# Bad idea when file is big:
csvcontent = read_the_whole_file()
for row in csvcontent:
    # Even though we only use one line, it already loaded all lines
    print("Eager load:", row)

# Good idea when file is big:
csvcontent = read_line_by_line()
for row in csvcontent:
    # only loads a row to process
    print("Lazy load:", row)

Even though the output is the same, whenever you're reading a file (that might be big) and requires processing, stick to generators. It may save you from some MemoryErrors.

3️⃣  When writing tests with Pytest

Pytest has the concept of fixtures (out of the scope from this article so I'll be short), and there are commands that you want to be executed before AND after a test. See:

import pytest

def notifyonlybeforefixture():
    print('Before the test ends')
def notifycompletefixture():
    print('Before the test ends')
    yield # trick!
    print('After the test ends')

def test_fixtures_before(notifyonlybeforefixture):
    print("During test")
    assert False
def test_fixtures_complete(notifycompletefixture):
    print("During test")
    assert False

# Note: This is only needed so you can test from your browser.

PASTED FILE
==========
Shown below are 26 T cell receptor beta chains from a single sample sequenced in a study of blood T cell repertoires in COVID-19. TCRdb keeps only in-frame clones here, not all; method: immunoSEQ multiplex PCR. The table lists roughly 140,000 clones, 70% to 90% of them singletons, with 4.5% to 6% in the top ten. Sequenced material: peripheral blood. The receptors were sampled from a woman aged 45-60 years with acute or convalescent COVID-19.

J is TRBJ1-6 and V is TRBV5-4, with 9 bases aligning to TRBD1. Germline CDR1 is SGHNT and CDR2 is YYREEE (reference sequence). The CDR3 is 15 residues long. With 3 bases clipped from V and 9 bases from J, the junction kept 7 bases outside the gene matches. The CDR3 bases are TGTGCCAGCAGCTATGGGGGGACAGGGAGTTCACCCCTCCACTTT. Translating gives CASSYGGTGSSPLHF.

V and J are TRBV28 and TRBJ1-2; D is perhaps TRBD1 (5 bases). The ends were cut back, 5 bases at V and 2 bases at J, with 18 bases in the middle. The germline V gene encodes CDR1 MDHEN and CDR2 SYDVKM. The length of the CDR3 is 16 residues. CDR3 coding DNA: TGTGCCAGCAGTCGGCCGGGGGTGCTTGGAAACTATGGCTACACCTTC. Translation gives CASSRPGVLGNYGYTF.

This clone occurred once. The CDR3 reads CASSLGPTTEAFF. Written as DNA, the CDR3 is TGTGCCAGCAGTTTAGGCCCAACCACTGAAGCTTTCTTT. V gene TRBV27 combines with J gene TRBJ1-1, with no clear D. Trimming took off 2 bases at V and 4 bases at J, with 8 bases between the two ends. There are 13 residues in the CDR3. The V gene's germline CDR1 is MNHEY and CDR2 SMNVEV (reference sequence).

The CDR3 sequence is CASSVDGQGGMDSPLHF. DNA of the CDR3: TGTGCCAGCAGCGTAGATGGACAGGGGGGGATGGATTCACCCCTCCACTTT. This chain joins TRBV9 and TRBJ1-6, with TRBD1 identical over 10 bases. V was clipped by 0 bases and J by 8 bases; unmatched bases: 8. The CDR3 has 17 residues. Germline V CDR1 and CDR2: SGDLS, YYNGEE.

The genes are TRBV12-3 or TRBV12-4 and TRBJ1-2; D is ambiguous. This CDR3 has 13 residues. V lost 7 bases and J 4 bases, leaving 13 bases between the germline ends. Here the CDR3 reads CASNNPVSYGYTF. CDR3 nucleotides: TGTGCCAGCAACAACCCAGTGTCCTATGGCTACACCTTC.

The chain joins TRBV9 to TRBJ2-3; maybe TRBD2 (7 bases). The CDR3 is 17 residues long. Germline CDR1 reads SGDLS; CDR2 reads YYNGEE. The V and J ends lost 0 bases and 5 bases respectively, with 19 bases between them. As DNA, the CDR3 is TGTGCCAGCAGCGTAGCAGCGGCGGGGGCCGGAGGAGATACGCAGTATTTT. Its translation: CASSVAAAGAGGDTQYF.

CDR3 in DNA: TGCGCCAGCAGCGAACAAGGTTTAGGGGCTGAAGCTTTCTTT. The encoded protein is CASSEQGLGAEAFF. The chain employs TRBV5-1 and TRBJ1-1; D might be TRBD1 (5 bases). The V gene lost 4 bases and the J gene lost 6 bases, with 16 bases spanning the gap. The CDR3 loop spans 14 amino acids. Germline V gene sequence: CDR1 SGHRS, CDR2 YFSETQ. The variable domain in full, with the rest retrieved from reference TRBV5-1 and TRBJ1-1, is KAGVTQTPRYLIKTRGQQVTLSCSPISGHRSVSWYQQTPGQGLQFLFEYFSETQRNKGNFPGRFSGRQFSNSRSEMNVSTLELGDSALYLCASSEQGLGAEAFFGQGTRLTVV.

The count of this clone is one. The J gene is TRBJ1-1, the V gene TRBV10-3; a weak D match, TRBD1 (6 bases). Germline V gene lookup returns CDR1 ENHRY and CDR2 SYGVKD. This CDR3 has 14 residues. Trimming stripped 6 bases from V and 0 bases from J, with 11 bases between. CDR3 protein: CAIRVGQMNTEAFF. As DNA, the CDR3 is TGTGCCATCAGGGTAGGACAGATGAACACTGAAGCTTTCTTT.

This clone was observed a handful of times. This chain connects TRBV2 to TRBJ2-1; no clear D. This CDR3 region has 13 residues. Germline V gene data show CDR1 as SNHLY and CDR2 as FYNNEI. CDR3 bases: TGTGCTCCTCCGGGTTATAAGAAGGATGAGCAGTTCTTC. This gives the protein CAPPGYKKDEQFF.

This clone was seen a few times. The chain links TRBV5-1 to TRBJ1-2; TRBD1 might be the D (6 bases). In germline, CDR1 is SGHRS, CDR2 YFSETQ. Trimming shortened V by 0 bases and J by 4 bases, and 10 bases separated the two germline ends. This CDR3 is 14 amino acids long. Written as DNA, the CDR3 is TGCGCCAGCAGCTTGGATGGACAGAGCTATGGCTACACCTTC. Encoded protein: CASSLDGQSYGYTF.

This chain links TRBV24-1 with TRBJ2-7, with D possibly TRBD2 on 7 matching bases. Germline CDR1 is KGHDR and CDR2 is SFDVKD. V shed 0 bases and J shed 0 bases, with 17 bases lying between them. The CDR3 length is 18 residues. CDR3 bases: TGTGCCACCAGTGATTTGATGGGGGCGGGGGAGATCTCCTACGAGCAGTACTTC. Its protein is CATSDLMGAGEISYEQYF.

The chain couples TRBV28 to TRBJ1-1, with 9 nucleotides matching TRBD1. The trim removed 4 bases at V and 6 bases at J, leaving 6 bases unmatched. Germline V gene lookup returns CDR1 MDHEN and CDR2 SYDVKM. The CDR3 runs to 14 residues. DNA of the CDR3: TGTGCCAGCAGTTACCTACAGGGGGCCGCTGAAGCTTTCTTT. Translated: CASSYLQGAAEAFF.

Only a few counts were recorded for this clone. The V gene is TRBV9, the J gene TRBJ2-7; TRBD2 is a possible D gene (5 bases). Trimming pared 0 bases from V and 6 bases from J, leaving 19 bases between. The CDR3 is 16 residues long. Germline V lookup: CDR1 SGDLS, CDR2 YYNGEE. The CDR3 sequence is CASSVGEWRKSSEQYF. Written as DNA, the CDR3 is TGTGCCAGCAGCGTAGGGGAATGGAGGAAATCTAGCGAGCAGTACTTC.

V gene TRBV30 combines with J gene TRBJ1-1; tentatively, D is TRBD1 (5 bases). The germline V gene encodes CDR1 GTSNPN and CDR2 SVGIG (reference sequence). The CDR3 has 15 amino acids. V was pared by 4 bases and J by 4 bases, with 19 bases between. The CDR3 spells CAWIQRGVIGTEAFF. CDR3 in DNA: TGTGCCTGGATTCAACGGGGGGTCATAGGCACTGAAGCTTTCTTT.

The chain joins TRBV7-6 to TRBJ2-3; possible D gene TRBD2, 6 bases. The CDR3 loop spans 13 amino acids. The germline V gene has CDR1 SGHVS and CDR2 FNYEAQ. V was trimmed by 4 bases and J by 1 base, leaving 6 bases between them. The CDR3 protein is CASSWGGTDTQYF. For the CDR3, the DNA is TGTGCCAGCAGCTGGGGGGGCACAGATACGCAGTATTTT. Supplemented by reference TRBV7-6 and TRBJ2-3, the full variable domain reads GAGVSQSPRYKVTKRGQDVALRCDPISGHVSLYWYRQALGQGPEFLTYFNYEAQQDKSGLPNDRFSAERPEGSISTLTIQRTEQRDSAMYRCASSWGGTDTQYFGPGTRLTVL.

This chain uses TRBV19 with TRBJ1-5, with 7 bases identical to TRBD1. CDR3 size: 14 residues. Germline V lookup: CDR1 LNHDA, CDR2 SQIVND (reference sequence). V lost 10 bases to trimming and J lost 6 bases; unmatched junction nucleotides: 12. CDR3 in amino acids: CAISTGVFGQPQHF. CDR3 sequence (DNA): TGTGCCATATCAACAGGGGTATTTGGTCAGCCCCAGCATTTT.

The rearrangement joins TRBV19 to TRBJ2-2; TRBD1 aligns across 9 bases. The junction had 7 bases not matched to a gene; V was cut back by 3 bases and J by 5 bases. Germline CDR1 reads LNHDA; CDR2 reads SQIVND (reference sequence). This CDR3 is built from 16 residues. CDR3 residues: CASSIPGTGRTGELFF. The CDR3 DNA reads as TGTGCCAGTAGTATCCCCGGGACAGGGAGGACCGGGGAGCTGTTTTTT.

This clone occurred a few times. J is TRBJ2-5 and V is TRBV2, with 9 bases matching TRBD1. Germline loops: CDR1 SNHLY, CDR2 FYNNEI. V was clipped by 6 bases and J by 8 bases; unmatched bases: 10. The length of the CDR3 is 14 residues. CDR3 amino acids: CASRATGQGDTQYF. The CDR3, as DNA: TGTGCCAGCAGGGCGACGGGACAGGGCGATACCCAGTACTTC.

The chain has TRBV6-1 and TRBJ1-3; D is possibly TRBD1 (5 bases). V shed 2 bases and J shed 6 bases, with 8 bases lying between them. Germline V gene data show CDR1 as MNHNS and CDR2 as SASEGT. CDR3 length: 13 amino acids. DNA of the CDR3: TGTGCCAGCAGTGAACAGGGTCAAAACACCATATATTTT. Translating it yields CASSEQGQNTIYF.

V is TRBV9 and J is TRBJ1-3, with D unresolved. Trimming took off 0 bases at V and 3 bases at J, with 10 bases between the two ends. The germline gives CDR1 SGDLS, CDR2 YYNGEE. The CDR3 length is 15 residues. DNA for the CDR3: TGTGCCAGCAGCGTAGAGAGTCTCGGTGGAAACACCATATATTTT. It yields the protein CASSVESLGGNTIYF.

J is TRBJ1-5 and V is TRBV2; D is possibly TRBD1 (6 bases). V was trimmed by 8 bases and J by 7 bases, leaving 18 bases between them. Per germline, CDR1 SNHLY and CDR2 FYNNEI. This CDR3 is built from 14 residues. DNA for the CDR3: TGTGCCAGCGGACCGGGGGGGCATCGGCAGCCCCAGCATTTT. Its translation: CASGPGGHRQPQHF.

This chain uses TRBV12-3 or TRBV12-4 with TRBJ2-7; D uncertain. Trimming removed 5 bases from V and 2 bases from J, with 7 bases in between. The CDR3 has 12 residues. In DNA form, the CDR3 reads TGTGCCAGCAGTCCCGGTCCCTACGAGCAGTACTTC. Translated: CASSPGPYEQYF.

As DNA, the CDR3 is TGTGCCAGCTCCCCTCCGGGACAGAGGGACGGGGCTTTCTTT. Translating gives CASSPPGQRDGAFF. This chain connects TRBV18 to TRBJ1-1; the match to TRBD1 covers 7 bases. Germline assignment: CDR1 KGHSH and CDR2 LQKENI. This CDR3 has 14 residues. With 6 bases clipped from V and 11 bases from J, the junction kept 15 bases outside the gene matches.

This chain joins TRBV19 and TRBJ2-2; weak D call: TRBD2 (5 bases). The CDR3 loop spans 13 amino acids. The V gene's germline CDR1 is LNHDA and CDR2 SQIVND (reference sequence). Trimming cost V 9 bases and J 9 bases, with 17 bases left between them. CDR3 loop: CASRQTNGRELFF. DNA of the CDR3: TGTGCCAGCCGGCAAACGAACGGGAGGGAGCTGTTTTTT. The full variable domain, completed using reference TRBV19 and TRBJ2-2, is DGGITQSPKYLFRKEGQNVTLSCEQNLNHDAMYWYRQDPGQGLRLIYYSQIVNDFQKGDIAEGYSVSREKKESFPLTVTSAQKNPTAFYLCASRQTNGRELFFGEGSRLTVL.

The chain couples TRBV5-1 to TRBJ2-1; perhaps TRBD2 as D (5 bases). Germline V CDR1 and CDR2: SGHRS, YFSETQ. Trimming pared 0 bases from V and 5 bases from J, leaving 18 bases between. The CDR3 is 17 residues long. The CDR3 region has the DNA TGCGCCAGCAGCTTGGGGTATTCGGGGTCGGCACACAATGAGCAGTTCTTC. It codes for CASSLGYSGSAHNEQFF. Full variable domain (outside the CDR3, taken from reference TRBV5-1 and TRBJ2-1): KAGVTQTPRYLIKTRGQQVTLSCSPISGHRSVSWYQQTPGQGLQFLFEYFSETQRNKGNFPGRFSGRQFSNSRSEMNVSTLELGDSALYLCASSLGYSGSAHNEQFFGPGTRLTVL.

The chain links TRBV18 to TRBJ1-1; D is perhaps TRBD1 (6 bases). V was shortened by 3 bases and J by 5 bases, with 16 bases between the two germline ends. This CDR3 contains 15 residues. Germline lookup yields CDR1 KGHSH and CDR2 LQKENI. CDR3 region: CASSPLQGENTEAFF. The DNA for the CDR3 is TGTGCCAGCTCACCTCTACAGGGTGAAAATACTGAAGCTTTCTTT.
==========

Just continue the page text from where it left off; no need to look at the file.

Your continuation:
with open("", "w") as f:

import pytest
pytest.main(["-v", "--cache-clear", ""])

Since you're running Python from your browser, there's no default file. We have to generate one named , so we can execute pytest on it. I hope this quirck won't make it too hard for you to understand.

Note how just adding a yield inside our notifycompletefixture function is enough to let pytest know it's ok to execute the test, and once it's completed, get back and resume from where it was left.

That's valuable when you need to tear down things (maybe close a file, clear database state, or similar).

By the way, do you know what else can be paused and resumed? Python Async. If you don't know what I'm talking about you should totally read this article.

Thank you for reading this far! I deeply appreciate your time and I hope you had fun playing with Python without having to leave the browser!

That was my first attempt to make Python learning fun and less boring. It would be an honor for me to hear your feedback: How was it?